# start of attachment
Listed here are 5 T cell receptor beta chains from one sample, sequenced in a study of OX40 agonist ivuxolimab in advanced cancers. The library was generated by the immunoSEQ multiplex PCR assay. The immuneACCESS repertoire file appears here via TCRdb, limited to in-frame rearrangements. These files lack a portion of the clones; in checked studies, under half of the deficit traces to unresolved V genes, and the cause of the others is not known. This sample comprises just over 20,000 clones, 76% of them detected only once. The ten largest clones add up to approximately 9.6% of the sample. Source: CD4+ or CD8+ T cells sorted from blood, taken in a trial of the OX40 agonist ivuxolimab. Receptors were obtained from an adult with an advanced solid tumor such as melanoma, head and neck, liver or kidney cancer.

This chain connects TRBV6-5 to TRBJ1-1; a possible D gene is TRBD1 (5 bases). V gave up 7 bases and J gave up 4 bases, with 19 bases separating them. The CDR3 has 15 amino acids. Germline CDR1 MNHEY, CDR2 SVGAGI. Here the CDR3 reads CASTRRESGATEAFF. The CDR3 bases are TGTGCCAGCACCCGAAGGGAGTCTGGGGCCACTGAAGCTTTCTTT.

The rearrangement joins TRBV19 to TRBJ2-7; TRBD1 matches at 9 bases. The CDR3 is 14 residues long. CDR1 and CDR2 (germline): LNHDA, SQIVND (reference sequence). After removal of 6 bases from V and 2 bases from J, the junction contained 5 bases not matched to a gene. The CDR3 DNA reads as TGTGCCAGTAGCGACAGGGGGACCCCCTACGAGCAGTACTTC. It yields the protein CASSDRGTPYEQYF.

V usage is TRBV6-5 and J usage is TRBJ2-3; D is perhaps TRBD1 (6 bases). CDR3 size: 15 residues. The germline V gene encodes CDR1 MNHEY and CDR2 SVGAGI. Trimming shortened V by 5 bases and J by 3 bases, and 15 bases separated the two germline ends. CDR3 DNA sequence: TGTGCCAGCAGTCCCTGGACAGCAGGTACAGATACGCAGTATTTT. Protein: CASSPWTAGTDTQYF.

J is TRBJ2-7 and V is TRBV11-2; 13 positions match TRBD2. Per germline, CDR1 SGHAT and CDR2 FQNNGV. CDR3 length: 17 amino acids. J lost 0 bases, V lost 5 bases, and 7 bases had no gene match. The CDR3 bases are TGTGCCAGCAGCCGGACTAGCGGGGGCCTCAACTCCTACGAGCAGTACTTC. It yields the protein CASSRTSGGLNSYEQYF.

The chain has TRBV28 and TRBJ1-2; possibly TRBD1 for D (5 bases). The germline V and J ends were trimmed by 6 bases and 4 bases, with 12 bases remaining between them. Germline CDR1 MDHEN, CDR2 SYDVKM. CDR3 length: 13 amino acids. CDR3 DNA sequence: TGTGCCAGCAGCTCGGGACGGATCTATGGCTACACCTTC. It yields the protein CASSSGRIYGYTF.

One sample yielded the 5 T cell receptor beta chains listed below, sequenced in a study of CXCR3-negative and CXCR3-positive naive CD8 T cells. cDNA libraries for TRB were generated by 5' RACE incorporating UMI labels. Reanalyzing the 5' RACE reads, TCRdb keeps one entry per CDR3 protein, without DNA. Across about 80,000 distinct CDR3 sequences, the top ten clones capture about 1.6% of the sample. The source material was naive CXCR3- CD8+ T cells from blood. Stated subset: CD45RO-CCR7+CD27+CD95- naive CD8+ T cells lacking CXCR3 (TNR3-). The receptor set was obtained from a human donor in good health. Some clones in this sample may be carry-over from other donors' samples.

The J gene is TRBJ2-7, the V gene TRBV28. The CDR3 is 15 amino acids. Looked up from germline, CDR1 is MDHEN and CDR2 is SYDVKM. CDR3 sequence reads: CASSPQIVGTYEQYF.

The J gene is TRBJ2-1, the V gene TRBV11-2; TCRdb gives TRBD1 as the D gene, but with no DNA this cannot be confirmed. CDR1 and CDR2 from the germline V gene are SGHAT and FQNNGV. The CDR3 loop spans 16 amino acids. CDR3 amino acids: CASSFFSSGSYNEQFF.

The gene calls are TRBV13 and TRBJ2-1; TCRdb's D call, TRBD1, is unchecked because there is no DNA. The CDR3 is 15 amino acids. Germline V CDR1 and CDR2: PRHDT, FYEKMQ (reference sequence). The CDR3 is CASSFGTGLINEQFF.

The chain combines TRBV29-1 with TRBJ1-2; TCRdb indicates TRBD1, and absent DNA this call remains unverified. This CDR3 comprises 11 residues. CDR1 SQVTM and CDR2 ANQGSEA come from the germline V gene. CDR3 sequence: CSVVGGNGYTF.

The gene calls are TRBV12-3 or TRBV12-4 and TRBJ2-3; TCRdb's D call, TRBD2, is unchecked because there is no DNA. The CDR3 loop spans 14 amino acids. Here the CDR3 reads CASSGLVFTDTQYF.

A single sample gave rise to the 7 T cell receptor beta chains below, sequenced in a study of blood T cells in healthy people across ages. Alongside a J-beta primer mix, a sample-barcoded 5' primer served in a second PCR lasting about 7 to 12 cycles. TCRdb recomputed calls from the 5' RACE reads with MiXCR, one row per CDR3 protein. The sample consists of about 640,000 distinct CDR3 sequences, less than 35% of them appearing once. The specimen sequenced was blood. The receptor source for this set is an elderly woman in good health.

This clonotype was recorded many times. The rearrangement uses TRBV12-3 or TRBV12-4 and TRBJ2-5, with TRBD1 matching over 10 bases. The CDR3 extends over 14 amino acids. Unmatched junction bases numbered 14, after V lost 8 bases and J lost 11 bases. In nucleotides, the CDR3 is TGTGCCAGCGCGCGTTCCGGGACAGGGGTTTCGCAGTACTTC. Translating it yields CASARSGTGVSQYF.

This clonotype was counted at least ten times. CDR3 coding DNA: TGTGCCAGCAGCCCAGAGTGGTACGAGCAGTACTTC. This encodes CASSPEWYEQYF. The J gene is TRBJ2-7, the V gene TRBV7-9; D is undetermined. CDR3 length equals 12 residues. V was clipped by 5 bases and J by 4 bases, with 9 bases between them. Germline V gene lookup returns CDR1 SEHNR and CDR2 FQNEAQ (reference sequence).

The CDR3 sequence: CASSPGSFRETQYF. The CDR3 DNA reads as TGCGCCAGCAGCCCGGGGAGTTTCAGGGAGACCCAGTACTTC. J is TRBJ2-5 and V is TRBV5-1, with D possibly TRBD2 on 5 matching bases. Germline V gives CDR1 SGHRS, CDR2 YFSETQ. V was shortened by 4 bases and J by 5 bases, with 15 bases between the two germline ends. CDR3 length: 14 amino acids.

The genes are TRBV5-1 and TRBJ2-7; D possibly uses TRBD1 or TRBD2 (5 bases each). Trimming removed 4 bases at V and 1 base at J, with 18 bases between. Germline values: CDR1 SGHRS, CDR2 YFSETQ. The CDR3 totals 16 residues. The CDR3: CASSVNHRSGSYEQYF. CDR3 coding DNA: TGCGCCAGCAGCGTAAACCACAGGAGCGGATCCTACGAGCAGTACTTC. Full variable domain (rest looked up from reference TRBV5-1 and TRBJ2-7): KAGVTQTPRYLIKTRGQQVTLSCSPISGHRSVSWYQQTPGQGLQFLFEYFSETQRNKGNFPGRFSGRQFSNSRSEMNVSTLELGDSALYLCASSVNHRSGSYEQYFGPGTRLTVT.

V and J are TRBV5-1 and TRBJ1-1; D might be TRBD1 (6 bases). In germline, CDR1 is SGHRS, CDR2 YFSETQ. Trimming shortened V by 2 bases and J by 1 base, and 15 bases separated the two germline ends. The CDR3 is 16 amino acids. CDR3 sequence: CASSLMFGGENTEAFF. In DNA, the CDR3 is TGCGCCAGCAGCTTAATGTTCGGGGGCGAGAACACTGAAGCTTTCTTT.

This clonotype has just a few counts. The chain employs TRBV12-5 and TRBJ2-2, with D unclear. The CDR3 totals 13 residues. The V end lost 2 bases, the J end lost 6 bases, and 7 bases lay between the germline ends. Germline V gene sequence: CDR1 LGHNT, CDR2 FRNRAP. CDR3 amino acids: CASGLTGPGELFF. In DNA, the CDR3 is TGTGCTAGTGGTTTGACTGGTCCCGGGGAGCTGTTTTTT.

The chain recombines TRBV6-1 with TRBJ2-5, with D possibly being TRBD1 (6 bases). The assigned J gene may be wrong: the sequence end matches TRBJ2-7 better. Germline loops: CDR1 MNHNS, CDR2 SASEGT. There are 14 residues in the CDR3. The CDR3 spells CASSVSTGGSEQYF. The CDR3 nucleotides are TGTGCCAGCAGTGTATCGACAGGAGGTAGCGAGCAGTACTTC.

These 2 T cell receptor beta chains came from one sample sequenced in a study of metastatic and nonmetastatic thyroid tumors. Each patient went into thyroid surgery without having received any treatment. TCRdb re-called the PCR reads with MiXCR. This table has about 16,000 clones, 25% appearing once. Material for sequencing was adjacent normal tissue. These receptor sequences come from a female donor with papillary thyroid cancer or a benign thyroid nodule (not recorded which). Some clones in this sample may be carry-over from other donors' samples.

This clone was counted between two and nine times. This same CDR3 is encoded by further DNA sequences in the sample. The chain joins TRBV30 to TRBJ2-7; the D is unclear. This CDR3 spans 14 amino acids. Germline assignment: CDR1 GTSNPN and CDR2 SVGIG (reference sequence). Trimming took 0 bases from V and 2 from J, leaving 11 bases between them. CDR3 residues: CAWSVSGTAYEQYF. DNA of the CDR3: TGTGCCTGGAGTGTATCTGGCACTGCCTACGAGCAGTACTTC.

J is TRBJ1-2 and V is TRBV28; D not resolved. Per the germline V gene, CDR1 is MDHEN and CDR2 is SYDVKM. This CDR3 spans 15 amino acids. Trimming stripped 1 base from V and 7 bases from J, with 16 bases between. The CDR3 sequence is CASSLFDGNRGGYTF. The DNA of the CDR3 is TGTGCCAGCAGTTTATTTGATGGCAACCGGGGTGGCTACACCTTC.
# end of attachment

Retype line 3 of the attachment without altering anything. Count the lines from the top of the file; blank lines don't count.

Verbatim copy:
The rearrangement joins TRBV19 to TRBJ2-7; TRBD1 matches at 9 bases. The CDR3 is 14 residues long. CDR1 and CDR2 (germline): LNHDA, SQIVND (reference sequence). After removal of 6 bases from V and 2 bases from J, the junction contained 5 bases not matched to a gene. The CDR3 DNA reads as TGTGCCAGTAGCGACAGGGGGACCCCCTACGAGCAGTACTTC. It yields the protein CASSDRGTPYEQYF.